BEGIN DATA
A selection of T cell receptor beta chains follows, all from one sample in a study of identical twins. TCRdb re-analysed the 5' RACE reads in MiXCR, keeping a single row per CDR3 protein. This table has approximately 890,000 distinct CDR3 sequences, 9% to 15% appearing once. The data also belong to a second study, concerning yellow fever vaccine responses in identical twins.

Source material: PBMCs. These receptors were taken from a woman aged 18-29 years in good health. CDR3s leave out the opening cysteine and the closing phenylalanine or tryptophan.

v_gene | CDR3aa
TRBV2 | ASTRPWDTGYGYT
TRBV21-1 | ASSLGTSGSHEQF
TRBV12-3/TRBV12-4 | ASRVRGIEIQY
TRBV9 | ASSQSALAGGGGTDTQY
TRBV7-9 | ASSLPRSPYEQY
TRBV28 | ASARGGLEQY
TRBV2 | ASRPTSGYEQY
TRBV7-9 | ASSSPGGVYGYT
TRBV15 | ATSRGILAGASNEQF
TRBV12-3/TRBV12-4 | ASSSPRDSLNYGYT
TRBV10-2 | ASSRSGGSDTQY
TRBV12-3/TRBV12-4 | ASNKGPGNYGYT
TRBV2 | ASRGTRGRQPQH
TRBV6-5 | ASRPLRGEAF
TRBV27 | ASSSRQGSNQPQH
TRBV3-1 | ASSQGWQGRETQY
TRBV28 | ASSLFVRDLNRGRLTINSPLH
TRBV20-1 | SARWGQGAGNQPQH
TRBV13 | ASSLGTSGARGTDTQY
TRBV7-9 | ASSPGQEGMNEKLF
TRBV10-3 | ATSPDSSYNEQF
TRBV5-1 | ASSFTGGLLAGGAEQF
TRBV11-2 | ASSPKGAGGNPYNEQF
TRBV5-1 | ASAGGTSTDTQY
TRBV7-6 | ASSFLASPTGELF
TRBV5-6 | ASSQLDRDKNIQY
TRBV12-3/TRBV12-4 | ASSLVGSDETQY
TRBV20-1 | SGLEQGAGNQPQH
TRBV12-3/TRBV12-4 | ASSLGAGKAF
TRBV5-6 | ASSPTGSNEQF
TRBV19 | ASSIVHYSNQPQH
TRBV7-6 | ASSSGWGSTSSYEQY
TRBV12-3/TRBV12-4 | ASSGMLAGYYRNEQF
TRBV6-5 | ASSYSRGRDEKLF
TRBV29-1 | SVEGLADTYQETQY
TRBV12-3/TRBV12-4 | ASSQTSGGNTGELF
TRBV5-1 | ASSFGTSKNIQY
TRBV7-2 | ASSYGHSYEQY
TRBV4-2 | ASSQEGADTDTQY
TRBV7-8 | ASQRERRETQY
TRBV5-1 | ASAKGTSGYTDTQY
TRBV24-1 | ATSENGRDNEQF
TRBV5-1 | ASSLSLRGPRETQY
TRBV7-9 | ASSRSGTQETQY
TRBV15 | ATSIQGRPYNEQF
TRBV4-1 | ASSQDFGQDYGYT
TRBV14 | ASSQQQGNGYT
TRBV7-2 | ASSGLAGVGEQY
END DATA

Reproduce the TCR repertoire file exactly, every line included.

A selection of T cell receptor beta chains follows, all from one sample in a study of identical twins. TCRdb re-analysed the 5' RACE reads in MiXCR, keeping a single row per CDR3 protein. This table has approximately 890,000 distinct CDR3 sequences, 9% to 15% appearing once. The data also belong to a second study, concerning yellow fever vaccine responses in identical twins.

Source material: PBMCs. These receptors were taken from a woman aged 18-29 years in good health. CDR3s leave out the opening cysteine and the closing phenylalanine or tryptophan.

v_gene | CDR3aa
TRBV2 | ASTRPWDTGYGYT
TRBV21-1 | ASSLGTSGSHEQF
TRBV12-3/TRBV12-4 | ASRVRGIEIQY
TRBV9 | ASSQSALAGGGGTDTQY
TRBV7-9 | ASSLPRSPYEQY
TRBV28 | ASARGGLEQY
TRBV2 | ASRPTSGYEQY
TRBV7-9 | ASSSPGGVYGYT
TRBV15 | ATSRGILAGASNEQF
TRBV12-3/TRBV12-4 | ASSSPRDSLNYGYT
TRBV10-2 | ASSRSGGSDTQY
TRBV12-3/TRBV12-4 | ASNKGPGNYGYT
TRBV2 | ASRGTRGRQPQH
TRBV6-5 | ASRPLRGEAF
TRBV27 | ASSSRQGSNQPQH
TRBV3-1 | ASSQGWQGRETQY
TRBV28 | ASSLFVRDLNRGRLTINSPLH
TRBV20-1 | SARWGQGAGNQPQH
TRBV13 | ASSLGTSGARGTDTQY
TRBV7-9 | ASSPGQEGMNEKLF
TRBV10-3 | ATSPDSSYNEQF
TRBV5-1 | ASSFTGGLLAGGAEQF
TRBV11-2 | ASSPKGAGGNPYNEQF
TRBV5-1 | ASAGGTSTDTQY
TRBV7-6 | ASSFLASPTGELF
TRBV5-6 | ASSQLDRDKNIQY
TRBV12-3/TRBV12-4 | ASSLVGSDETQY
TRBV20-1 | SGLEQGAGNQPQH
TRBV12-3/TRBV12-4 | ASSLGAGKAF
TRBV5-6 | ASSPTGSNEQF
TRBV19 | ASSIVHYSNQPQH
TRBV7-6 | ASSSGWGSTSSYEQY
TRBV12-3/TRBV12-4 | ASSGMLAGYYRNEQF
TRBV6-5 | ASSYSRGRDEKLF
TRBV29-1 | SVEGLADTYQETQY
TRBV12-3/TRBV12-4 | ASSQTSGGNTGELF
TRBV5-1 | ASSFGTSKNIQY
TRBV7-2 | ASSYGHSYEQY
TRBV4-2 | ASSQEGADTDTQY
TRBV7-8 | ASQRERRETQY
TRBV5-1 | ASAKGTSGYTDTQY
TRBV24-1 | ATSENGRDNEQF
TRBV5-1 | ASSLSLRGPRETQY
TRBV7-9 | ASSRSGTQETQY
TRBV15 | ATSIQGRPYNEQF
TRBV4-1 | ASSQDFGQDYGYT
TRBV14 | ASSQQQGNGYT
TRBV7-2 | ASSGLAGVGEQY